Spending Time with The Boss

Springsteen and the E Street Band
Born in the USA Bruce Springsteen

After years of hearing respected musicians and music-loving friends laud Bruce Springsteen, I've finally resolved to give him a chance.

My previous experience with Springsteen is limited at best.  I know most of the hits, his rendition of "Santa Claus is Coming to Town" actually stops me from flipping past the Christmas radio station, I own a well-worn vinyl copy of Nebraska, and I had a brief, but intense love of Born In the USA during elementary school (although mostly just the song, "Dancing in the Dark").

In response, I've decided to immerse myself in his catalog in a quest to see what I'm missing or whether my indifference to most of his music is justified. Originally I planned to call it "My September of Springsteen," but I'm getting a late start. Using our Freegal service [Update: Freegal is no longer available as of 1/31/12] and amazing CD collection, I'm starting with 1973's Greetings from Asbury Park, NJ and will work my way chronologically to 2009's Working On a Dream.  It might also be helpful to watch a few of his DVDs, but catching up on almost three decades of albums seems like a lot of work already.

Maybe the recently passed Clarence Clemons will be able to overcome my hatred of saxophones in rock music?  Maybe I'll glean some fashion advice from the hipster-worthy album photos from the 70s & 80s (excluding Tunnel of Love...yikes)?  I'm excited to find out.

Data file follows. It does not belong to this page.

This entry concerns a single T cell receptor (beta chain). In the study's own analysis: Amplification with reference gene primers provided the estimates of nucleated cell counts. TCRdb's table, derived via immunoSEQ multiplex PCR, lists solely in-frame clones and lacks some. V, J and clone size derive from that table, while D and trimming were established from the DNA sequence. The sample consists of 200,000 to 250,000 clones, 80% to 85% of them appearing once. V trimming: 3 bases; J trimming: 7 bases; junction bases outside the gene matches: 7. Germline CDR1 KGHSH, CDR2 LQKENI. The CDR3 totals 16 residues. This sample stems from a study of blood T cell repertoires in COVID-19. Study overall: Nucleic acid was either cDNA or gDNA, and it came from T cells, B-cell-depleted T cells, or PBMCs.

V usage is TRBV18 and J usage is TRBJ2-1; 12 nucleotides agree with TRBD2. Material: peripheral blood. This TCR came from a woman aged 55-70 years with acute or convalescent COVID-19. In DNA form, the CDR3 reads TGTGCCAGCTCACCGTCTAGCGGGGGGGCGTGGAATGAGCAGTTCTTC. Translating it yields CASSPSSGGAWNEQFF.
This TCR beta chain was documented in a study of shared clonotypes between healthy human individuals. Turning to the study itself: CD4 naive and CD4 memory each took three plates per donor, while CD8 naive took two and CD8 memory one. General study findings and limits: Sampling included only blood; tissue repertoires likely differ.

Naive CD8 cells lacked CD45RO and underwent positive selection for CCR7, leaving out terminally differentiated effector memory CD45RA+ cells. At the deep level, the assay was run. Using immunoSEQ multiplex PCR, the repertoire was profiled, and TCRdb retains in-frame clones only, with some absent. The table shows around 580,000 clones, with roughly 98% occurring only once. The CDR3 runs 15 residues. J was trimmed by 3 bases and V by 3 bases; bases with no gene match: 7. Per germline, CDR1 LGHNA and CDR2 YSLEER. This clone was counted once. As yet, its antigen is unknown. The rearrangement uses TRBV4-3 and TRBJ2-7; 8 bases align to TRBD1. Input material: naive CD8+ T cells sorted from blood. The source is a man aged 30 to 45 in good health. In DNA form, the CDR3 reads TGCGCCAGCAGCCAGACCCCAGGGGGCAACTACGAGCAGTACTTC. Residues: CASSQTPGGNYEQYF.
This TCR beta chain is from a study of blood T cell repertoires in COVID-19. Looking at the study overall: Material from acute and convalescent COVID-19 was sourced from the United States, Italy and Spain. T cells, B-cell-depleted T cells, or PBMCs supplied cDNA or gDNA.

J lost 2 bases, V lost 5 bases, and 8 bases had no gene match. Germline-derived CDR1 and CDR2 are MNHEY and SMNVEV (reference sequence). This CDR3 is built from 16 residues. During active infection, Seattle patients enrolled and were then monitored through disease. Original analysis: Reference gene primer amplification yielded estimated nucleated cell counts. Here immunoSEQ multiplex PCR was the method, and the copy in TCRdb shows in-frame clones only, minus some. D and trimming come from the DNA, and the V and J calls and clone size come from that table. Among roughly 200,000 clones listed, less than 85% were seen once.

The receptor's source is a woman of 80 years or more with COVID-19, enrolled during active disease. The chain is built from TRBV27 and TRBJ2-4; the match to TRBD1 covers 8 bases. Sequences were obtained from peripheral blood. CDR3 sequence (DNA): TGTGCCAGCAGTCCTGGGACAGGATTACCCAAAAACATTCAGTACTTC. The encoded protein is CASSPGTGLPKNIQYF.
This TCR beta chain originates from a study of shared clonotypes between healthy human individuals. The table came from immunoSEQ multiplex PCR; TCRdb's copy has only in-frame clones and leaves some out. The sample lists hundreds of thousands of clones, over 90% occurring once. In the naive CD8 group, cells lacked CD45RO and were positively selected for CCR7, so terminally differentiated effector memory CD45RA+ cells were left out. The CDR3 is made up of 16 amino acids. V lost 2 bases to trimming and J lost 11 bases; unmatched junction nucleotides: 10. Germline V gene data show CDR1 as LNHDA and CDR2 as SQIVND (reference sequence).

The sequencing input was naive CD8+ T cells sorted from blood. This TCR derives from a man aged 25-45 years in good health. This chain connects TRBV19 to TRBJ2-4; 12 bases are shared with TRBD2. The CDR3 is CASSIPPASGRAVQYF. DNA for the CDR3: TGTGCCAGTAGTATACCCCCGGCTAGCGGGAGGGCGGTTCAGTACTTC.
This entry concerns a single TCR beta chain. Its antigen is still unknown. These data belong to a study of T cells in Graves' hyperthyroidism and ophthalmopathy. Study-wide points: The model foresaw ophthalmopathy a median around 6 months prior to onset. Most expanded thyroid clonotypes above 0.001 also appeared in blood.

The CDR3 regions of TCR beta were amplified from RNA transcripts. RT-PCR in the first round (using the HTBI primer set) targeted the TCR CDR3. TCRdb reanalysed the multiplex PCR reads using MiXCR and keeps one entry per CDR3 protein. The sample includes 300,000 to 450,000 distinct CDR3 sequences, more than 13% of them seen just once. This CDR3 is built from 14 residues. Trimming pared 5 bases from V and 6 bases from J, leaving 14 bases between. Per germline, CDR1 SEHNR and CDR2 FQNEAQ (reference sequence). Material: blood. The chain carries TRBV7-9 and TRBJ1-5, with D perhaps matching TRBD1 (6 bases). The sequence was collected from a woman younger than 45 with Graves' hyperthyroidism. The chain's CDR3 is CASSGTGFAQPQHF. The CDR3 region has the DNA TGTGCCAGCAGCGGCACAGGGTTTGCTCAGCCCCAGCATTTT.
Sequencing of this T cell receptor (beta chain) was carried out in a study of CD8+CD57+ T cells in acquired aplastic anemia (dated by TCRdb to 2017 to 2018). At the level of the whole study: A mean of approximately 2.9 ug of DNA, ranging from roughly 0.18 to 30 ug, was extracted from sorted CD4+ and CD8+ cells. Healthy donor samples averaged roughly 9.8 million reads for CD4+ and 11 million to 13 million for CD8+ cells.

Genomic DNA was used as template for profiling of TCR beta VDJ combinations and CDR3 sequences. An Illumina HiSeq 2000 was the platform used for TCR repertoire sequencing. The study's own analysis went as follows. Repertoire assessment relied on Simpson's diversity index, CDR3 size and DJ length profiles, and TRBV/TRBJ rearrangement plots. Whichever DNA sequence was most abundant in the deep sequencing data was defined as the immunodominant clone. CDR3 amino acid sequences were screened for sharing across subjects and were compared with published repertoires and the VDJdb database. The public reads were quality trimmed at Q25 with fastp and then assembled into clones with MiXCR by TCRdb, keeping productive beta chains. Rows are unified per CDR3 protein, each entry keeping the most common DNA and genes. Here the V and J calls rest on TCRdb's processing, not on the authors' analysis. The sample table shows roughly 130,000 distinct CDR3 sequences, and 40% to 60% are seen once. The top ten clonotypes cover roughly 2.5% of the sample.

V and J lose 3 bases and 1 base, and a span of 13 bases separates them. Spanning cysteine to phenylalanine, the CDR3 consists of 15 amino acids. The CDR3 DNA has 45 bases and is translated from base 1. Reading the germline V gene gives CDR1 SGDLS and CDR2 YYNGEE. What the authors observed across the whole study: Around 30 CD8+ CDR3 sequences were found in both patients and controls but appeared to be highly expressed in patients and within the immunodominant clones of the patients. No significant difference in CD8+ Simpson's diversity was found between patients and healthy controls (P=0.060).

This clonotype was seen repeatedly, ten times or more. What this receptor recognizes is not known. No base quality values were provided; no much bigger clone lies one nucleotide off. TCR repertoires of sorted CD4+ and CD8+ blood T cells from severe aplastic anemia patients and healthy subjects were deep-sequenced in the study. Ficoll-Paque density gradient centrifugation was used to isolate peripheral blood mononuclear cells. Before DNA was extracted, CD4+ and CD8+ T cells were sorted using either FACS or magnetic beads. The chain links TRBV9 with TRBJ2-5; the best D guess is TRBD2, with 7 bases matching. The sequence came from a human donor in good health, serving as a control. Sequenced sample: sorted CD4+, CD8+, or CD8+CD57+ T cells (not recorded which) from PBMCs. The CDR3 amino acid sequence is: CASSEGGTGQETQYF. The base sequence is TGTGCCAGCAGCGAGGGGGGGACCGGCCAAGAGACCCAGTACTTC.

Any advice for this endeavor?  Favorite albums or Springsteen memories?

What legendary musician would you choose for a similar project?


I too failed to see the appeal of Bruce for a long time...it was the song "I'm On Fire" that caught my attention and made me a fan. I am absolutely in love with Born To Run, but I love saxophones in rock music, so you may want to think twice before listening to me.

I've been listening to Born to Run for a few days now in the car.  I like about 50% of it.  Backstreets has surprisingly become one of my favorite tracks.  Meeting Across the River, however, comes off as cheesy and dramatic and almost ruins the album for me.

I like 'Meeting Across the River' for the characters portrayed in their desperate times(similar to what we have in our economy). But I also like about the song is that it is a precursor to a great song, 'Jungleland.'

If you are still delving into Springsteen material in November, I would highly recommend the Born to Run boxset(available from DPL). Watch the making of the album and then watch the Hammersmith show from London in 1975. I think after that show you would know whether you like Springsteen or not between the energy and showmanship that he brings to the show. Here was a young band being compared to the Beatles(which they the E Street band hated) with tremendous pressure from the press and skeptical fans. With that pressure, they give an AWESOME performance.

Bruce Springsteen's "Nebraska" + a rainy fall evening = probably the best way to experience the boss ever.

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